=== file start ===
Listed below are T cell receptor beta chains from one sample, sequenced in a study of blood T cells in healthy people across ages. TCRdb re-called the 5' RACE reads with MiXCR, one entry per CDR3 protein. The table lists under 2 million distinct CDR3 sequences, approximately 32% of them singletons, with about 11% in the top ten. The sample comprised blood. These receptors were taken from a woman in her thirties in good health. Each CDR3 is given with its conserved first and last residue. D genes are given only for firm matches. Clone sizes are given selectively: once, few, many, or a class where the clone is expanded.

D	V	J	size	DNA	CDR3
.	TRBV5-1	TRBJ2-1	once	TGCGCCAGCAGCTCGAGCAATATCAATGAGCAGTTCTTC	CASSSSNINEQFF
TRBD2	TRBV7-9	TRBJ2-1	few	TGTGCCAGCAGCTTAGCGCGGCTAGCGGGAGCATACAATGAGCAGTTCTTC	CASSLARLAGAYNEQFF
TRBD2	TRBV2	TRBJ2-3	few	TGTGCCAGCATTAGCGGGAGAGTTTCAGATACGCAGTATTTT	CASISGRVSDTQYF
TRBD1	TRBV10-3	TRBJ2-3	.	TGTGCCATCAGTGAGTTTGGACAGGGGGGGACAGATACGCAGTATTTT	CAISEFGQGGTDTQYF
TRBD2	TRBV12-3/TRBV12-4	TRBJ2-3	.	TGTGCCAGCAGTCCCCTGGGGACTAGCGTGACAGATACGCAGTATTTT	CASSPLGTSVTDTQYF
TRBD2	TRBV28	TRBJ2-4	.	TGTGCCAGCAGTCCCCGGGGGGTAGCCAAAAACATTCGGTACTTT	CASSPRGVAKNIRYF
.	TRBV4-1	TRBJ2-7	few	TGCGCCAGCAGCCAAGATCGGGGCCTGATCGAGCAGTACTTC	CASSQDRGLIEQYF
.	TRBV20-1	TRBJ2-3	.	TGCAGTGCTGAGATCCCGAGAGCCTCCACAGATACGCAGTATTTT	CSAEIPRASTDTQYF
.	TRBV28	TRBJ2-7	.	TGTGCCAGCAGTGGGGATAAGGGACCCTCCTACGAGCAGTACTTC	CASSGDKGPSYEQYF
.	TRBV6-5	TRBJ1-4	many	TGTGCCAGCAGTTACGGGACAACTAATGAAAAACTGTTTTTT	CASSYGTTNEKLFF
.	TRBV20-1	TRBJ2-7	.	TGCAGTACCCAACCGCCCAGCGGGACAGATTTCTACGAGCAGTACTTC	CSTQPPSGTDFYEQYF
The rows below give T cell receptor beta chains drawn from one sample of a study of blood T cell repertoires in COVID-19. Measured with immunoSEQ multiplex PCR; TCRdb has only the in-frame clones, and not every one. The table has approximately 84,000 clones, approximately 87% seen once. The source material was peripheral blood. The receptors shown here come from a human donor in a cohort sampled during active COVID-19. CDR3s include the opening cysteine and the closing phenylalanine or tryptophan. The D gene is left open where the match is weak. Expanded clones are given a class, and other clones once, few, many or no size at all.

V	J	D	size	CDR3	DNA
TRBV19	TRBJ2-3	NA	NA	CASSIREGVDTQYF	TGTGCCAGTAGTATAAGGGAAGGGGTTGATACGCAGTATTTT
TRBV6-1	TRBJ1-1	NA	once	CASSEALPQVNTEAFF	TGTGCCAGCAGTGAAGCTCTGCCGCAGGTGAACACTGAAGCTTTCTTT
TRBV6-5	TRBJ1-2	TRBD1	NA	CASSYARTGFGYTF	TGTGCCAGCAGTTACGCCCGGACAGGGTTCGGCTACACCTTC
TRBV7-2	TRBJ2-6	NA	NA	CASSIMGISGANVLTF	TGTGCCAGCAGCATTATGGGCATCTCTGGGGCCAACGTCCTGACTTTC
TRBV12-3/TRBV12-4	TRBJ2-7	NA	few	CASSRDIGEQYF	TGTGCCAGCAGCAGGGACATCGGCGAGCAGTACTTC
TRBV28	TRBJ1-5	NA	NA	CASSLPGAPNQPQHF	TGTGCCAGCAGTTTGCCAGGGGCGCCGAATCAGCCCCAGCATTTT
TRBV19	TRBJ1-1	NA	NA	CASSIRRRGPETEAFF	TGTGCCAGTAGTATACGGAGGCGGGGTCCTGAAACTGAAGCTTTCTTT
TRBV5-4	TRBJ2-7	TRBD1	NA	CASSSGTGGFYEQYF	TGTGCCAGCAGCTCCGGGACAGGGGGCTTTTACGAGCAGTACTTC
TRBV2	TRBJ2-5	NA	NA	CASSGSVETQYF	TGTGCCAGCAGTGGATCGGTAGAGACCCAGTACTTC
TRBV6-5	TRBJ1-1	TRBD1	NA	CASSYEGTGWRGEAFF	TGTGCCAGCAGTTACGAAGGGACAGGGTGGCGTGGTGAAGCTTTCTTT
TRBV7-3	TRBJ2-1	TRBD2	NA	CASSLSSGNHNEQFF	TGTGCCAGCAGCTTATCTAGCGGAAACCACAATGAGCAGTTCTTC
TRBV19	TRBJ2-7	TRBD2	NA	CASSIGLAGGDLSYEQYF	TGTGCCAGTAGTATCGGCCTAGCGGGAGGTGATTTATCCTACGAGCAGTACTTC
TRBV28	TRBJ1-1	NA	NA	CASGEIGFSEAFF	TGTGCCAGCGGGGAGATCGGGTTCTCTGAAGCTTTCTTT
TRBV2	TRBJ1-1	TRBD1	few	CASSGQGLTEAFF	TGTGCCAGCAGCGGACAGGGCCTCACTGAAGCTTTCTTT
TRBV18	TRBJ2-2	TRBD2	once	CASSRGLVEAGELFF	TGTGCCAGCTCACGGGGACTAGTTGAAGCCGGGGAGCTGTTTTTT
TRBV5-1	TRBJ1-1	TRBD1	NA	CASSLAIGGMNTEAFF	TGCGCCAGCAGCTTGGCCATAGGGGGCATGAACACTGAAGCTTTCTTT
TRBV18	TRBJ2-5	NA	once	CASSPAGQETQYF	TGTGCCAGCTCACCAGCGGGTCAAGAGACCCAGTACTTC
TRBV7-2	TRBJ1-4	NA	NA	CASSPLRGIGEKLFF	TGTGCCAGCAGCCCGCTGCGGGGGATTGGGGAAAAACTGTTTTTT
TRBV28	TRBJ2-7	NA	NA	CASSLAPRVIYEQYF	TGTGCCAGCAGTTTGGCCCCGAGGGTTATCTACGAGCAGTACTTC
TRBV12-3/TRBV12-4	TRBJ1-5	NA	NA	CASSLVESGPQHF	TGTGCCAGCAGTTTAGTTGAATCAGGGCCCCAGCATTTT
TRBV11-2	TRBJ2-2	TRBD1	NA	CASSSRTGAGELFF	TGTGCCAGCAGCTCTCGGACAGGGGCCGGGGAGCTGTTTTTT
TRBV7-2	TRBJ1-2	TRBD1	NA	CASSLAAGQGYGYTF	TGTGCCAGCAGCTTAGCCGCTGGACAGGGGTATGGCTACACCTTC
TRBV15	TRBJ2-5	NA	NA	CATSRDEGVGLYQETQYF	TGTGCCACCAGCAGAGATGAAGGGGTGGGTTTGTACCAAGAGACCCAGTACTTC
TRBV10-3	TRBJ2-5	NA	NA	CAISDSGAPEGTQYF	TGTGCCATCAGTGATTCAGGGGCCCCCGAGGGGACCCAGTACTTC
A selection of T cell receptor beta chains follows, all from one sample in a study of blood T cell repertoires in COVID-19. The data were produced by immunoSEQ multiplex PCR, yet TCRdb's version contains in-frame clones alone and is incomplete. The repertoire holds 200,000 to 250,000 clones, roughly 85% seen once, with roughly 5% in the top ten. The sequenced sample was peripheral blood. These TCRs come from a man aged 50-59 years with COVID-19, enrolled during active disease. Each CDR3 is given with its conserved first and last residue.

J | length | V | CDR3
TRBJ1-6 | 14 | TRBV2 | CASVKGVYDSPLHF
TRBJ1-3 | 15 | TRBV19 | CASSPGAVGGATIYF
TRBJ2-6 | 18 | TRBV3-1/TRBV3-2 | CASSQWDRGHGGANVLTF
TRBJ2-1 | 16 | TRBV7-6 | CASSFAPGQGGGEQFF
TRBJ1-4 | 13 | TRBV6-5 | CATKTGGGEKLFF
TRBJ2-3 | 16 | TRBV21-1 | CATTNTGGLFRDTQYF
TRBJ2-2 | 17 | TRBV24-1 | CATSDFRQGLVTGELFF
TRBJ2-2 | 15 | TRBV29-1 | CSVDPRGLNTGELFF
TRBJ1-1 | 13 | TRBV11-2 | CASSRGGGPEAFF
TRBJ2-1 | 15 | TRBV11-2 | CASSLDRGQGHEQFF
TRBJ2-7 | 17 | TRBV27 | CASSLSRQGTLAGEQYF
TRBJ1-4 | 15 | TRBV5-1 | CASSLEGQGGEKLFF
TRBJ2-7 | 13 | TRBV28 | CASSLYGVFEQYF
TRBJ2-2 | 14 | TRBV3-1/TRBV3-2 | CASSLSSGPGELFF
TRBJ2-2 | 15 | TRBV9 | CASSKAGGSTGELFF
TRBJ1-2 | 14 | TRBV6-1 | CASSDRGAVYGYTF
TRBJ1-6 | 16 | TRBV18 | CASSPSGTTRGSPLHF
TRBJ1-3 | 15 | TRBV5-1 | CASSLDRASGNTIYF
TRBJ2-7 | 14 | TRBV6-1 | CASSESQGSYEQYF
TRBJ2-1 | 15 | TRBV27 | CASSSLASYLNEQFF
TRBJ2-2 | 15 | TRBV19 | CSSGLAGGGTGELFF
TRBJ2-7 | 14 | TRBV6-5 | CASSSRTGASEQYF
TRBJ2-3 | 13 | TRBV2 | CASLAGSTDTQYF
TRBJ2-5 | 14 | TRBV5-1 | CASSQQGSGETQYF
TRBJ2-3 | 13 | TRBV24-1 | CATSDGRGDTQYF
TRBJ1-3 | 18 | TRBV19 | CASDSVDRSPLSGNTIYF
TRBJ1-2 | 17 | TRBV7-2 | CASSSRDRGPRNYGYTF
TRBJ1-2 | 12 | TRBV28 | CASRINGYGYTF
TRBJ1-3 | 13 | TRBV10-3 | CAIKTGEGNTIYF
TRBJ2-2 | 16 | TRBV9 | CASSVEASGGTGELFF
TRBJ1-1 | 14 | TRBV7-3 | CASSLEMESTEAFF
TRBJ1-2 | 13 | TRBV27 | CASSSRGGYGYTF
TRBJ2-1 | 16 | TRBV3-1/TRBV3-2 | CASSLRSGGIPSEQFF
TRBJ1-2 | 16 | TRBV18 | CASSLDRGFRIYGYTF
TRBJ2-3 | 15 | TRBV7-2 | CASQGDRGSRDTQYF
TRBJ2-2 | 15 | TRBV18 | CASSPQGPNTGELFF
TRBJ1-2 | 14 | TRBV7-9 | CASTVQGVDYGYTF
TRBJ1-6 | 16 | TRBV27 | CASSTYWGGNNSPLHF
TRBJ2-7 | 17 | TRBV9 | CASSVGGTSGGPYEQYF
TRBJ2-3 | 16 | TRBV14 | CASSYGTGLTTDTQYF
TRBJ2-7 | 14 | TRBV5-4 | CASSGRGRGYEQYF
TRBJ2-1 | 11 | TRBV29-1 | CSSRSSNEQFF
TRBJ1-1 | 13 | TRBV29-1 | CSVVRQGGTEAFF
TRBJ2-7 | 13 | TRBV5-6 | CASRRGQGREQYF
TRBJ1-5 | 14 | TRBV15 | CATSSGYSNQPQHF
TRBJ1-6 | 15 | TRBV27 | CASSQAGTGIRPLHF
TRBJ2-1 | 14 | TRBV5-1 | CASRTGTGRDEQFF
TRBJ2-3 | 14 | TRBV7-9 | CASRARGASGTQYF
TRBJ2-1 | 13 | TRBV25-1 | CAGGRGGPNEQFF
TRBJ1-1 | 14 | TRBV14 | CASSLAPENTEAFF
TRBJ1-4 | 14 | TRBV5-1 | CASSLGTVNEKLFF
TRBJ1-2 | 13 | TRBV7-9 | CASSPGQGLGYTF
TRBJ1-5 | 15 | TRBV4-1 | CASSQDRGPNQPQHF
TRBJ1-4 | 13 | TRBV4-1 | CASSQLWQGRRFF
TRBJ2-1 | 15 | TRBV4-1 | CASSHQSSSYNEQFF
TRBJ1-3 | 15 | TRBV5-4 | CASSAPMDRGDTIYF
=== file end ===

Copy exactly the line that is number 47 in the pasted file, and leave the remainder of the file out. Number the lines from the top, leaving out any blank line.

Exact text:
TRBJ2-3 | 16 | TRBV21-1 | CATTNTGGLFRDTQYF